I suspect that most people start a blog for the wrong reasons. Most people don't start a blog for the love of a topic, but rather they start a blog because they do really think they'll make money, or at least they think they'll get a bunch of attention maybe. It's that old adage which has something to do with a cart and a horse.

And I have to confess to you that after 18 months of a completely non-monetized blog (you know my blog) I finally put up a single ad on it! We'll see how that goes.

I like your rant. As to the mods, we are overwhelmed and sometimes as disappointed as you are about the SEO/ white hat/money conversations.

Joan said...

Where's the debate about perfume authority? I want to assert my right to type!

Vanessa said...

Here is something I read lately and found very interesting, which is about the advertising side (sorry!), but also about guest blogging and the whole "creation of content for free" aspect. See, I couldn't find anything about your precise topic either!
http://www.nytimes.com/2011/02/14/business/media/14carr.html?_r=1

ChickenFreak said...

Yo, Melody! I think that most people start blogs for the right reasons, but those people aren't the ones that aggressively descend on the blogging forums. :) It's the ones who want to MAKE BIG MONEY ON THE INTERNET NOW that do the descending, and destroy the forums.

Yeah, you have an ad, but you're not going to now suddenly confine all of your conversation to that ad, I'm sure. :)

I know that the mods are doing their best, I just fear that there are just too many invaders.

ChickenFreak said...

Hey, Joan! Embarassingly, I can't remember any of the blogs that it was on. I remember starting to create a post with links to all the posts, but apparently I didn't, because I can't find it. :) Anybody else remember?

ChickenFreak said...

Howdy, Vanessa! It's an interesting article, and the question of whether it's Wrong for companies to make money from people's unpaid content is interesting. I'm inclined to think that it's not Wrong, but, well, it's an interesting debate.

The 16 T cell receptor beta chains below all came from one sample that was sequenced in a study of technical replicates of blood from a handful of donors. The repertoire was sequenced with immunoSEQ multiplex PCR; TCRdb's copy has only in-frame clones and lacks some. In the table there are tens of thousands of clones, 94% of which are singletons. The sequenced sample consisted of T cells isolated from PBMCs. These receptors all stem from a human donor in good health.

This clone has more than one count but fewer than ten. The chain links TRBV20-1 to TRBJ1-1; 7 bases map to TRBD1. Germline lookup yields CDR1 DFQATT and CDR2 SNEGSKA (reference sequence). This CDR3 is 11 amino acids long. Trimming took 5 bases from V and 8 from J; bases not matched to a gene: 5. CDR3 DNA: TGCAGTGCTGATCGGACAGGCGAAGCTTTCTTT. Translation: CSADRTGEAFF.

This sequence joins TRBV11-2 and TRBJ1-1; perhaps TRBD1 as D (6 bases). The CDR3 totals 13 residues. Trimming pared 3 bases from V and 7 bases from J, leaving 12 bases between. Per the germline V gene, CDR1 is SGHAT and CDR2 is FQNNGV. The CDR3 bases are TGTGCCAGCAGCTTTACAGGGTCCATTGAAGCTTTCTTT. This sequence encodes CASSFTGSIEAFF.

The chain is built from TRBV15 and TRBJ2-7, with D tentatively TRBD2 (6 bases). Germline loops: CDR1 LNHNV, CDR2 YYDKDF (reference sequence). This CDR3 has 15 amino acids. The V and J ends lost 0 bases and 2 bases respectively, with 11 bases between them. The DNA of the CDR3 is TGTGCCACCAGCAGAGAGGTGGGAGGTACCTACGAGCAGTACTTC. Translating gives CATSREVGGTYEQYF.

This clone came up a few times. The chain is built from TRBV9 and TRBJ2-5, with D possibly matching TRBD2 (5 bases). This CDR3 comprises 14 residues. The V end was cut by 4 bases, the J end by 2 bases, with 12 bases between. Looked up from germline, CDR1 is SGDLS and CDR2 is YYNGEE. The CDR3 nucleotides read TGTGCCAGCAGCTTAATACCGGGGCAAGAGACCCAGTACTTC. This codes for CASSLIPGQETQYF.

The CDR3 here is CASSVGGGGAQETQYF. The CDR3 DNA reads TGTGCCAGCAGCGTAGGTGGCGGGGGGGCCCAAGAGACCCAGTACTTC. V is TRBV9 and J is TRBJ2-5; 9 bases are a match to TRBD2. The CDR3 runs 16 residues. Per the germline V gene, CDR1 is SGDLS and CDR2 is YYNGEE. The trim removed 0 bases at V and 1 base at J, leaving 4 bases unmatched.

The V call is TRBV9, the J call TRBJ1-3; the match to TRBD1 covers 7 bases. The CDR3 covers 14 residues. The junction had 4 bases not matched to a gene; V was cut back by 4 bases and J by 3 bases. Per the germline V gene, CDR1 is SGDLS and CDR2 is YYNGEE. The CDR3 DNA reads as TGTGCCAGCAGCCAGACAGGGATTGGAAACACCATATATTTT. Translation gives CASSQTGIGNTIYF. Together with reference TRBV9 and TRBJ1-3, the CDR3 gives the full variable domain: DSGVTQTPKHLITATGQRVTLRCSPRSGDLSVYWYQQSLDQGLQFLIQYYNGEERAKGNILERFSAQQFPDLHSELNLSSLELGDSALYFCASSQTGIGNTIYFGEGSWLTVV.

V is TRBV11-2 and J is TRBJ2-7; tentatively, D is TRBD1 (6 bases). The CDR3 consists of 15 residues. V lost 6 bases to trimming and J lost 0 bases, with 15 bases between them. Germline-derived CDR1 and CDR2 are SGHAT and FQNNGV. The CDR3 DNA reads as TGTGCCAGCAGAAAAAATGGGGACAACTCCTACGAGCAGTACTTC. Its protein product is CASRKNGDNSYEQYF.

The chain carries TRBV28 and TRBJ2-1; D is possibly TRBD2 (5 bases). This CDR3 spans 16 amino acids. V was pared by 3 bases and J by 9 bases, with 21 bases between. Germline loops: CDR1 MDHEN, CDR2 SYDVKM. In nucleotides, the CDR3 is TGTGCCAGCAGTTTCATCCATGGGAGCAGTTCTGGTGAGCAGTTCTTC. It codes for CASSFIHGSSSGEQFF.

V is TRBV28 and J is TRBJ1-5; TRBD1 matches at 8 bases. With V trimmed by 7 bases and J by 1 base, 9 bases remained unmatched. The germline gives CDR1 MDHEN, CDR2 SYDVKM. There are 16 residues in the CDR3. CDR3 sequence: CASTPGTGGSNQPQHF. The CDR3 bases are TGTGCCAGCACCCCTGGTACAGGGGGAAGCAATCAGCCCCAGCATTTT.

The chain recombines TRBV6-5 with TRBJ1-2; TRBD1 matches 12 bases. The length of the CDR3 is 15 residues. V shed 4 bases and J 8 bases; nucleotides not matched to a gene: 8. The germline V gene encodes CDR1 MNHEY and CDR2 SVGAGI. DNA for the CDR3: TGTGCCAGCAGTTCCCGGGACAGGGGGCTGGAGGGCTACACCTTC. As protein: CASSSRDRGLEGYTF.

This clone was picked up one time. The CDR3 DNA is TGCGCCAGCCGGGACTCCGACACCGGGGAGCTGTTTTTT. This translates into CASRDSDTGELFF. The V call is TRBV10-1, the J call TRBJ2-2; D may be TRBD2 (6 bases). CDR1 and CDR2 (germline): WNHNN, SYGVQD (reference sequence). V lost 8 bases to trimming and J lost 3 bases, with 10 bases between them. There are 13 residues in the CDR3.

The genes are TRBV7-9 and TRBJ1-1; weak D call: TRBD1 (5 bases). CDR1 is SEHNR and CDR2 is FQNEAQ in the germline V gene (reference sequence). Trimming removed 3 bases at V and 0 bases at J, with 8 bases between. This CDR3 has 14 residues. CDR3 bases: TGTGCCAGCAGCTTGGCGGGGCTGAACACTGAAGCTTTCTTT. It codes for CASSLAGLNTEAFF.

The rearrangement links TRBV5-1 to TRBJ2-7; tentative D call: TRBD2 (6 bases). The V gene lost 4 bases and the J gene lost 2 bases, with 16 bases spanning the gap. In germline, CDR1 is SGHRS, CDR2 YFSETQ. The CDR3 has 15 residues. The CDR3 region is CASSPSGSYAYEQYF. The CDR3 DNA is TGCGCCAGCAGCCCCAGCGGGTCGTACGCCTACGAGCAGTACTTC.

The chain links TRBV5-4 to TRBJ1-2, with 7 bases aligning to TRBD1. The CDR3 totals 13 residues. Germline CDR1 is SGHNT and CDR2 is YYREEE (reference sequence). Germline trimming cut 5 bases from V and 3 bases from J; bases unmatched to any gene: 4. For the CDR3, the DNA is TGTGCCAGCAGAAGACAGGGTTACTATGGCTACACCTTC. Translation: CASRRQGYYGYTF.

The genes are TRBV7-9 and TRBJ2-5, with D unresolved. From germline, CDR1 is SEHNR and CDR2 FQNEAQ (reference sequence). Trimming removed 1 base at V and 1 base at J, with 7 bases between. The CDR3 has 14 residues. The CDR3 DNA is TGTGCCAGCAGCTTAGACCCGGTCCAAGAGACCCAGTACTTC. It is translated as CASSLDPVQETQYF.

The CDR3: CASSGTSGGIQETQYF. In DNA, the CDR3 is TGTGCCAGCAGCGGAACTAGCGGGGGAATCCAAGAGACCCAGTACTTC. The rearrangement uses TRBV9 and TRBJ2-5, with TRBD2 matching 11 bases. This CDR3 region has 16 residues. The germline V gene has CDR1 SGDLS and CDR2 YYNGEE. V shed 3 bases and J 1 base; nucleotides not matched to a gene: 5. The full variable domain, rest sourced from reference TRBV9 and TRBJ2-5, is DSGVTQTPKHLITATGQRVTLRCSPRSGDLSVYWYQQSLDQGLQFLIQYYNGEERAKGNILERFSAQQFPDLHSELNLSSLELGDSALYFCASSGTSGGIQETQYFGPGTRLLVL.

Laura Ginn said...

Have you thought about setting your own forum up and hiring somewhat scary moderators. There is one forum that I post on that moderates every comment a user makes until they are over a certain post number - and it's not low either. This certainly cuts down the spam as most spammers cannot be bothered to write 50 say good non spamming posts... it does get annoying for us non spammers though!

Christine said...

I actually thought that your rant was going to end up with you deciding that you would have to just create the forum that you want to see. I was kinda disappointed that you didn't. I have a couple of ads on my food blog, none on my garden blog, the entire earnings of which have been between 100 and 150 dollars. In seven years! I started my first blog for purely non-commercial reasons, ditto the second. I hate seo, track-backs, etc., and would find a forum just about blogging to be very refreshing. I would even give up my ads for it. :)

ChickenFreak said...

Yo, Laura! I have, but after several past experiences with forums and MUSHes and MUDs, I've concluded that I just don't have what it takes to create a community that has the critical mass needed to survive. It's possible that "what it takes" is partly the patience to wait out many failures and try again, but whatever it is, I don't have it. :)

ChickenFreak said...

Hey, Christine! Yeah, I did think about that - it appears to be very easy to create a forum on Delphi, for example - but I think I just don't have the patience and dedication to create a forum. I'll think the possibility over, though...